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Priority Workforce, Inc. and JSL Foods, Inc. were fined a combined total of $300,000 in April 2019 for an on-the-job injury that cost an employee two fingers. For JSL Foods, Inc., this wasn’t the first accident nor the first citation from the Occupational Safety and Health Administration (OSHA).
In 2015, the company was twice cited for failure to follow established safety procedures for disabling machinery before service; this most recent citation from Cal/OSHA was for the same violation, plus six more. Some of the violations were specifically noted as “willful repeat” violations. The penalties were $276,435.
Priority Workforce’s violations included a failure to have a workplace illness and injury prevention program in place with adequate training for employees. The penalties were $29,250.
There is no word yet on whether either company will decide to appeal the citation and penalties.
In 2018, a temporary worker assigned by Priority Workforce, Inc., to clean a dough rolling machine at JSL Foods, Inc.’s manufacturing plant in Los Angeles got his hand caught in the rollers and lost two fingers.
When Cal/OSHA looked into it, the agency discovered that there were no safety guards on the machine to prevent exactly this kind of injury, and no lock out on the machine to ensure all moving parts were stopped while it was being serviced. In addition, OSHA discovered that the employee had not been trained on proper safety procedures before working on the machinery, including disconnecting the power, physically disabling the machine from being turned back on, and marking it in such a way that others knew it shouldn’t be turned back on.
Employers are required to notify OSHA anytime there’s workplace injury that results in an employee being admitted to the hospital, undergoing amputation, or losing an eye, except under very limited circumstances. Once the incident occurs, the clock starts ticking; employers have 24 hours to make their report. Among the required information is a description of what happened as well as a contact name and number for the employer. OSHA will then initiate an investigation. Depending on the results of that investigation, the employer may be liable for citations and penalties.
OSHA’s maximum penalties for willful or repeated violations can be ten times the penalty for a serious, other-than-serious or posting violation, and that penalty is compounded per violation, which can add up pretty quickly. State programs are subject to OSHA approval and are required to be as stringent as the federal agency’s regulations and penalties.
OSHA’s compliance assistance specialists can help employers improve their adherence to federal health and safety regulations for the workplace. This has the dual benefit of reducing work-related illnesses and injuries and reducing the chances that an employer may be cited with penalties for violations. Outreach programs available by topic include fall prevention, the Safe + Sound campaign, small business, temporary workers, trenching, and young workers. State programs also generally offer compliance assistance and resources.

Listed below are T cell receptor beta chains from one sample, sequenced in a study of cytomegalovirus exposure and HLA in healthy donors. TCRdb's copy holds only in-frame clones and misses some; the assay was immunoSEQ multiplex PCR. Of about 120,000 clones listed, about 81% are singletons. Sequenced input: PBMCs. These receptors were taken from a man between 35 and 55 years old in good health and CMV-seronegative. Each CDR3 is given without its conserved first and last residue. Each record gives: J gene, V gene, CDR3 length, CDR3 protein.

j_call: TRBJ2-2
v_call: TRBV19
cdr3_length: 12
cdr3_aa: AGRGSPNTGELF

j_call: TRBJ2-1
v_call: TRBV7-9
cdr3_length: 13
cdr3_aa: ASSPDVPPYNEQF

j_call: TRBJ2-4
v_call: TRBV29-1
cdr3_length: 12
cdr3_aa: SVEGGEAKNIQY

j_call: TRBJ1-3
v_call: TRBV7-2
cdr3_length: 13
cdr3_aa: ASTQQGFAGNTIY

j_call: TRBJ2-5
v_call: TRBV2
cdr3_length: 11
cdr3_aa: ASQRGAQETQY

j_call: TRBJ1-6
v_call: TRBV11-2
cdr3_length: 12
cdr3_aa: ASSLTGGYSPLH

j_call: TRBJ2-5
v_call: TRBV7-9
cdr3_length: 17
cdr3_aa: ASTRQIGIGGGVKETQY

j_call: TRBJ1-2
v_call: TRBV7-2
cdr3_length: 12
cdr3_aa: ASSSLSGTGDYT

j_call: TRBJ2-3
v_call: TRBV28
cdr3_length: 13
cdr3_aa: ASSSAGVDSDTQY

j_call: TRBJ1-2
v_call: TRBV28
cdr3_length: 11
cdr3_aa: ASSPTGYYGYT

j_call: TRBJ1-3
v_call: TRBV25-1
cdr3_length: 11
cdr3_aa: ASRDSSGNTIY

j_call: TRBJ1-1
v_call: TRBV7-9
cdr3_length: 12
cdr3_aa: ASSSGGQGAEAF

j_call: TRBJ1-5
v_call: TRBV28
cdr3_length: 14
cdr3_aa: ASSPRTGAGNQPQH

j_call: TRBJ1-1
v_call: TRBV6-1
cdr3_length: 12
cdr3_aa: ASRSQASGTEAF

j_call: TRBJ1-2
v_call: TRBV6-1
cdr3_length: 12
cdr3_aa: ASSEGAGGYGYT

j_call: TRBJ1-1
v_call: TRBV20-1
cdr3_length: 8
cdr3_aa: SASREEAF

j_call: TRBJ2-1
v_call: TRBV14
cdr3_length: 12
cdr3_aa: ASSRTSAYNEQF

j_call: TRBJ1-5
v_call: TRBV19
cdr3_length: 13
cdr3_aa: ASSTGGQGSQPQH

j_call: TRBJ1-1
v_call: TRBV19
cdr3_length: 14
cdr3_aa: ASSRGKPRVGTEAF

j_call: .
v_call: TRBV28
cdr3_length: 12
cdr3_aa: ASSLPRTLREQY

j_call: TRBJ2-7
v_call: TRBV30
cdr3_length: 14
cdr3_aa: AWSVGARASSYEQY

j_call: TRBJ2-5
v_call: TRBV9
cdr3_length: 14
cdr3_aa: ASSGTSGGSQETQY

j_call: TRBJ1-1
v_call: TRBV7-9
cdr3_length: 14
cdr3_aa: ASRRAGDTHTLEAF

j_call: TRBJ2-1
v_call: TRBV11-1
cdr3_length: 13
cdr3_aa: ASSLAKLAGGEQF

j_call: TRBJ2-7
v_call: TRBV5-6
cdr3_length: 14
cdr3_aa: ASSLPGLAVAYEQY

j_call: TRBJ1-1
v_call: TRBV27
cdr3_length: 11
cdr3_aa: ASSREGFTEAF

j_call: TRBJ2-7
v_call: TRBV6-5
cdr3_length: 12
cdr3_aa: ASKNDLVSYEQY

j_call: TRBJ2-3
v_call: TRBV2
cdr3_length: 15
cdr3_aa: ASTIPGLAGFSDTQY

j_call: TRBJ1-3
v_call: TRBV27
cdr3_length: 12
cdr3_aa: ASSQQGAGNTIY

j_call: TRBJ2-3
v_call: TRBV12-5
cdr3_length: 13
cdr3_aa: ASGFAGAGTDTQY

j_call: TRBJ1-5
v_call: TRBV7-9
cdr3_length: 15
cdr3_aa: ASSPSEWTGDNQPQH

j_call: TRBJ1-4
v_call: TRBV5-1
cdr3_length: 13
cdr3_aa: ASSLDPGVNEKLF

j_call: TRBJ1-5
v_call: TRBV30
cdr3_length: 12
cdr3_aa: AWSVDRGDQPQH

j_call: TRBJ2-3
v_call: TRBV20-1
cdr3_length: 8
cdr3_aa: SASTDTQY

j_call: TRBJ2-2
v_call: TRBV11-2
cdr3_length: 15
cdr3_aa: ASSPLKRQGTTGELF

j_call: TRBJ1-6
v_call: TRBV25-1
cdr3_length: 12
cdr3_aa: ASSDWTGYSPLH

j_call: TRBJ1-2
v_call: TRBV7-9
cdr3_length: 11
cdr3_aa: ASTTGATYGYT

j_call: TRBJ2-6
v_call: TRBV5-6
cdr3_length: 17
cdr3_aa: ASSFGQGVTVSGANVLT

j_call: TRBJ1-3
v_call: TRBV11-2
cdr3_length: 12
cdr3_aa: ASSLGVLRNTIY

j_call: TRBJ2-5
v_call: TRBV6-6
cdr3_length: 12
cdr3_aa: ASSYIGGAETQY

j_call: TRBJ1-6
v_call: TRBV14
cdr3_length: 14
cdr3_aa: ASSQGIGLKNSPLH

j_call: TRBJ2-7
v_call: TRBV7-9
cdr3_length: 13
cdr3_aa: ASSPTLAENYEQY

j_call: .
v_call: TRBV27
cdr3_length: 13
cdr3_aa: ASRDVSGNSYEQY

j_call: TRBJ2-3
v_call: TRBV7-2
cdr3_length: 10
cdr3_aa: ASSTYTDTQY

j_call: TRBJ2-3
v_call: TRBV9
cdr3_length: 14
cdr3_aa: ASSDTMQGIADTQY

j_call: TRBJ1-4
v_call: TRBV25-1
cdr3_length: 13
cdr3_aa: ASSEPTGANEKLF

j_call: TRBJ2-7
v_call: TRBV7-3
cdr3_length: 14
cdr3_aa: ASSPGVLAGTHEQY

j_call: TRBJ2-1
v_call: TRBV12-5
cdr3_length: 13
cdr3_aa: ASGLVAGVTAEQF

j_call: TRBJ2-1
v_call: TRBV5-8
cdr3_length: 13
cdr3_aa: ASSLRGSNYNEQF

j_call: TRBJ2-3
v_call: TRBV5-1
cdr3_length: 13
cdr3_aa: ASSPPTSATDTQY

If for some reason, an employer feels that they were improperly cited by OSHA, there is an appeals process. The employer can turn to the Occupational Safety and Health Review Commission (OSHRC), a separate and independent federal agency for consideration.
There are two levels of review and two kinds of appeal. One is more formal and functions very similarly to a legal case heard in a court of law. The other, Simplified Proceedings, is more informal and may be appropriate for simpler cases. Legal counsel is permitted but not required at Review Commission Hearings. OSHA, through the Secretary of Labor (because OSHA is under the Department of Labor) does make its case with an attorney whose job it is to prove the citation was appropriate, similar to a court of law.
The judge hearing the case can approve it (saying OSHA was right to cite the employer), modify the citation or vacate it (throw it out) and provide a written decision outlining the reasons. At that point, either side has 30 days in which to appeal again for a review of the case by three OSHRC Commissioners. If the appeal is accepted, the case is reviewed again by the Commissioners, and they may approve, modify or vacate the citation. There are other avenues of appeal to the U.S. Circuit Court of Appeals or the U.S. Court of Appeals, depending on the decisions of the three OSHRC Commissioners.
No company wants to receive a citation with penalties from OSHA, nor does any company want to see its employees harmed while on the job. But if it does happen, it’s important to know your responsibilities and your rights. Being aware of OSHA regulations is a good first step in minimizing the chances of such an incident happening. Being aware of the appeals process is important too, because employers do have rights.
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